Yamaha RD400 cafe racer

Yamaha RD400 cafe racer
When you think of Yamaha café racers, it’s usually the SR400 or SR500 that crops up. But Chris Fiaccone of Dallas, Texas, has shown that the RD400 is a terrific starting point too. He’s into bikes that are fun and nimble, and this two-stroke twin delivers. The RD400 was a lively, quick-steering machine developed from the giant-killing RD350: built between 1975 and 1980, it was priced well under Honda’s CB400. Its light weight and 40 bhp motor took it to a whisker under 100 mph, and made second-gear wheelies easy. Fiaccone’s mods include clubman bars, new pipes, a modified frame and new two-up seat, and liberal powdercoating. [Image by Pat Painter.]

  • http://www.abyrdphoto.com Anthony

    I had two identical 1975 RD350′s a few years ago and I can confirm to the mad power those little two-strokes put out. They were wheelie machines for sure. Man, I miss those bikes! Chris’ bike is very cool.

  • bacon

    check out his thread on dotheton.com for more build info. his work is awesome

  • Bob Phillips

    I had both an RD350 and a wonderful red RD400. How I remember the wheelies on that bike oh so many years, ago. 1st, 2nd and then the front end would gently float back down when you shifted into 3rd gear. Those were the days when I just knew I was going to live forever!

  • http://pacomotorsports.com Mark Rivera

    Here’s another sweet bike by Chris and motofiaccone! Just like the other bikes, the styling is perfect! You really have an eye for this stuff, Chris! The two up seat is a nice distraction from most of the Cafe bikes out there…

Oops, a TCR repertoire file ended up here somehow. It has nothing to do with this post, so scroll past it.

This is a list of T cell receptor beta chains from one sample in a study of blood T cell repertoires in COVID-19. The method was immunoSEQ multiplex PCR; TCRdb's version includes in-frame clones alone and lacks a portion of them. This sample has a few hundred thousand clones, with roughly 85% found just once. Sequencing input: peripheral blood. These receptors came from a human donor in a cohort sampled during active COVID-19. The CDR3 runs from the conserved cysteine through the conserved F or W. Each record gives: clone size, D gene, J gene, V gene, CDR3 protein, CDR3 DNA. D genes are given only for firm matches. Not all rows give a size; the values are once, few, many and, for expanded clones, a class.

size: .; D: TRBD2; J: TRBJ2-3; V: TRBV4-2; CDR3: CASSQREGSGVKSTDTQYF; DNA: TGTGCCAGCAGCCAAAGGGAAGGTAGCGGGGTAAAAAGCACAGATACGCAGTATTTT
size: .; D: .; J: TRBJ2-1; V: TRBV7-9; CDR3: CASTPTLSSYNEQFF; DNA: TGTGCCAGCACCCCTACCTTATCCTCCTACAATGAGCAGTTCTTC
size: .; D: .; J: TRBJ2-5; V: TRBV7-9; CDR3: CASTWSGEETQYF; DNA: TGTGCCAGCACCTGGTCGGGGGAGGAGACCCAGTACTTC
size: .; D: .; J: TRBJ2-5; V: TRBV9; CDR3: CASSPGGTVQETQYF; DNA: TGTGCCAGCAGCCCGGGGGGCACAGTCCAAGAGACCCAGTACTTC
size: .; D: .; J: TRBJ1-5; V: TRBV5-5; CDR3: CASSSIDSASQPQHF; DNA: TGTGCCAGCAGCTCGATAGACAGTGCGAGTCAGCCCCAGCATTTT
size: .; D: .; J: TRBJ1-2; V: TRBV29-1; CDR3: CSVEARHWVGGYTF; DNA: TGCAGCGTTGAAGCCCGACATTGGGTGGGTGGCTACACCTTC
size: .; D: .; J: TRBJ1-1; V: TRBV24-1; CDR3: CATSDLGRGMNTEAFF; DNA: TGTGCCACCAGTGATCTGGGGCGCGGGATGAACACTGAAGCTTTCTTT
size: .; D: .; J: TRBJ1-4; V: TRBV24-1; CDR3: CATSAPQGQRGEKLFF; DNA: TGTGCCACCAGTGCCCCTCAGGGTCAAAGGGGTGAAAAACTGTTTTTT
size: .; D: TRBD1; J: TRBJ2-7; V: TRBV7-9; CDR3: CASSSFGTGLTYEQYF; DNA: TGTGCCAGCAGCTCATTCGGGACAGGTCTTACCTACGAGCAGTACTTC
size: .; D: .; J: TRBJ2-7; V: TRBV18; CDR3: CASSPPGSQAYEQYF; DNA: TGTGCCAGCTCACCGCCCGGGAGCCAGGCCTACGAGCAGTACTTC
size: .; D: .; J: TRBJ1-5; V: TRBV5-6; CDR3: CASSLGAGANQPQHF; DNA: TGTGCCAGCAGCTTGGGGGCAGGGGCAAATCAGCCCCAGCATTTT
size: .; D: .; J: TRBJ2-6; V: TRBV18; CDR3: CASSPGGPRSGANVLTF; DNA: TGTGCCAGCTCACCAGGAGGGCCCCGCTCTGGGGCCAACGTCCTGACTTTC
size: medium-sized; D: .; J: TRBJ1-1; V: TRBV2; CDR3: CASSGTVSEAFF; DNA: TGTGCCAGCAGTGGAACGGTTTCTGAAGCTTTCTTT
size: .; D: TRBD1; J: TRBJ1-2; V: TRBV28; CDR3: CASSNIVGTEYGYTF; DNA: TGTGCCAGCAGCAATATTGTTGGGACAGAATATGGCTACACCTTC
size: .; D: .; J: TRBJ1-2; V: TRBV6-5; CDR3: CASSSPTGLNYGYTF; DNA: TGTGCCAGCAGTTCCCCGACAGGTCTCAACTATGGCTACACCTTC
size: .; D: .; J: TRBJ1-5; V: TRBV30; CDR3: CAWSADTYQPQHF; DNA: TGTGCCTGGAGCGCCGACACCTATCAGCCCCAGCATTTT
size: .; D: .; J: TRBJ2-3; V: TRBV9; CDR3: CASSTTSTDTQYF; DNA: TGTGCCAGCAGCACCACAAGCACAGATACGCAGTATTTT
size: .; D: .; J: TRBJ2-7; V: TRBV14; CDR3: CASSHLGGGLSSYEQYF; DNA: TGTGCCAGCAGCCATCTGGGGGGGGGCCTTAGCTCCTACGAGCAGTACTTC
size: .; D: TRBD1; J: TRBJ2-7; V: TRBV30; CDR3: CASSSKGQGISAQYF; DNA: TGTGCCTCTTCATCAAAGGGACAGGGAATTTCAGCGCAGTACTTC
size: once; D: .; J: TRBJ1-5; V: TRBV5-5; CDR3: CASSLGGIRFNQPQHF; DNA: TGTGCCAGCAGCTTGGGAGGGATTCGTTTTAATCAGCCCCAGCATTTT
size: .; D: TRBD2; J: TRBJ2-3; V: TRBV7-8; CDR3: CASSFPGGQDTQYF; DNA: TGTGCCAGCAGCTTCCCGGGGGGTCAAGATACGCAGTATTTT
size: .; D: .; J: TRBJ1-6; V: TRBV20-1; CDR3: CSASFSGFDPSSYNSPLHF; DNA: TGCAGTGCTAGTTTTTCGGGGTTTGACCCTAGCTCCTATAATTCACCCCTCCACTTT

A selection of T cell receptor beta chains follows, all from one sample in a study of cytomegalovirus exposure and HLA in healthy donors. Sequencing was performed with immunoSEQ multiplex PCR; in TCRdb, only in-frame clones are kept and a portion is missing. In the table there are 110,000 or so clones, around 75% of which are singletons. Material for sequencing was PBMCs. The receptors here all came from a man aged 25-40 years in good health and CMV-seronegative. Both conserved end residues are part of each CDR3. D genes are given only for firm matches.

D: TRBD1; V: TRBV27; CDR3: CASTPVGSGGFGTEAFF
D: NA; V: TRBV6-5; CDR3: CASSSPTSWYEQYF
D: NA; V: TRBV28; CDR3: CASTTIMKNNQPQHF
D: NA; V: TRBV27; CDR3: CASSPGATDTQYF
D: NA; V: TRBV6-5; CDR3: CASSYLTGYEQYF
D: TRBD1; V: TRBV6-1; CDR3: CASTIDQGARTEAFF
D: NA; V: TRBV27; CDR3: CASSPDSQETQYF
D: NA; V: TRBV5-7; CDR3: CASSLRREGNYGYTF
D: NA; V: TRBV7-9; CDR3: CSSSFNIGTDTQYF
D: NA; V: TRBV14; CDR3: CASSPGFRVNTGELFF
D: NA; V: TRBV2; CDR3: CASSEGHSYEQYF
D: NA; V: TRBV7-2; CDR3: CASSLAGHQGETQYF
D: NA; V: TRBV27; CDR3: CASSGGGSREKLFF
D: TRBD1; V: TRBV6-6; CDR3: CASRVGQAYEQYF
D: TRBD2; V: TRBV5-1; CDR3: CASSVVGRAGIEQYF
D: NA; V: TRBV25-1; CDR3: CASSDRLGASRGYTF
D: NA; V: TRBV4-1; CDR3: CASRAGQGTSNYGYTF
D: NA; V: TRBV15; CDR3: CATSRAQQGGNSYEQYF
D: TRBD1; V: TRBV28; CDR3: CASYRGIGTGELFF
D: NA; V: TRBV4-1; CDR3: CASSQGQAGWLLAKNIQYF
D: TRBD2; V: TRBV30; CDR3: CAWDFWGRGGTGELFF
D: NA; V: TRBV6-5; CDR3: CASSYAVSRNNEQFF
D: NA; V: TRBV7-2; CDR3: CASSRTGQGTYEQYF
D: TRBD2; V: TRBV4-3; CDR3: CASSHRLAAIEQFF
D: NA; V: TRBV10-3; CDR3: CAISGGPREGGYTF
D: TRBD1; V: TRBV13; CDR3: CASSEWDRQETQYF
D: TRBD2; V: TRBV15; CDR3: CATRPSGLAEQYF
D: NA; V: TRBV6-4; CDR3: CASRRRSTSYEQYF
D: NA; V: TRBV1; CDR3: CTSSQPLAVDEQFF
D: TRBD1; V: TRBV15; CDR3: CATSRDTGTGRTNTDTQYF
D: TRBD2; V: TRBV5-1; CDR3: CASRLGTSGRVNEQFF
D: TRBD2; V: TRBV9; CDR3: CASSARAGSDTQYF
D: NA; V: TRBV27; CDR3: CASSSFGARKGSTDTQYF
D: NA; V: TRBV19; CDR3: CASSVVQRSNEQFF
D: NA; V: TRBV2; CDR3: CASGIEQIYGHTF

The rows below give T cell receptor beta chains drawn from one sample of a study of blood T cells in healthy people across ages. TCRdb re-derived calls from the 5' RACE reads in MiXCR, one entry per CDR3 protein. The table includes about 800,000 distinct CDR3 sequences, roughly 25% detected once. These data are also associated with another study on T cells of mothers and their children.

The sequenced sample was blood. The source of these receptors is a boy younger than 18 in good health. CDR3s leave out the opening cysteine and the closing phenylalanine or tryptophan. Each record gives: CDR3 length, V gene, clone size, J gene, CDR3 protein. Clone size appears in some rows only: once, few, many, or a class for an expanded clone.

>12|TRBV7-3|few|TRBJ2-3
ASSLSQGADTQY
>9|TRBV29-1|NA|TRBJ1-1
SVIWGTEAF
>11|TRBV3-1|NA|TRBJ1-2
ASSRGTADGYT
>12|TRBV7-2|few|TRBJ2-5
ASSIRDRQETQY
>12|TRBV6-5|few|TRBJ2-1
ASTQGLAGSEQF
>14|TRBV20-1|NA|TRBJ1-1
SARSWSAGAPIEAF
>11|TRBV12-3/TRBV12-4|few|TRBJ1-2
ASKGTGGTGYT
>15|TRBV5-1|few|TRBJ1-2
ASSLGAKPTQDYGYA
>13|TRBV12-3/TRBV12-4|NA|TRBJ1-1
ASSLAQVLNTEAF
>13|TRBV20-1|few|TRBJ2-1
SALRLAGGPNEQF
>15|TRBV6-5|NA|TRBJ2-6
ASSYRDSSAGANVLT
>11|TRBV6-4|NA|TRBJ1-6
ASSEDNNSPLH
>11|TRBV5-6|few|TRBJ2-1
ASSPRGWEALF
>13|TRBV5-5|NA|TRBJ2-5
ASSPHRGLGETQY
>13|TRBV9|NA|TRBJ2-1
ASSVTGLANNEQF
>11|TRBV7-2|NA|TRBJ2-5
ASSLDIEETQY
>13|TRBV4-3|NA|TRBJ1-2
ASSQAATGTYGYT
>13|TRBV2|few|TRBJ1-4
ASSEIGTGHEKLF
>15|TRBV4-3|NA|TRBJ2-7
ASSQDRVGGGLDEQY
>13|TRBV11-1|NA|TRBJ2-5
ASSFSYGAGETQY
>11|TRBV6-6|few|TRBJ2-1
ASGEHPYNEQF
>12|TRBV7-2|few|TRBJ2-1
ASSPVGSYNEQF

• Robs

    My first bike was a 1978 RD400 I bought from a co-worker in 1980 with less than 500 miles on it (he had just bought the “new” RX-7). This is the FIRST bike I think of when I hear Yamaha Cafe racer! At least in the Los Angeles area at that time, “the” cafe bike to have was the RD, either 350 or 400. SR500s were “slow” (actually, I had wanted and SR500, but the price of the RD was too good to pass up), and the Honda’s all cost more.

  • MastreMahem

    In 1982 I had a 1979 Honda 400 Nighthawk – a mild, comfortable, good looking cruiser that sounded pretty throaty and was virtually maintanence free. My friend had a 77 Yamaha RD400 – it was a light, very quick, whiney, tempermental beast that generated endless vibration. And it was a blast to bomb around on the back farm roads of South Jersey. He’d go on and on about it’s impressive stats and pedigree, his teeth shaken and rattled loose. We’d switch bikes and he’d feign reluctance at having to tolerate my milquetoast scooter, but I knew he appreciated its smooth soft feel and very forgiving geometry. I could ride for 2 hours straight no probs, but he needed “smoke breaks” every half hour. A thrilling tiny beast, that RD400.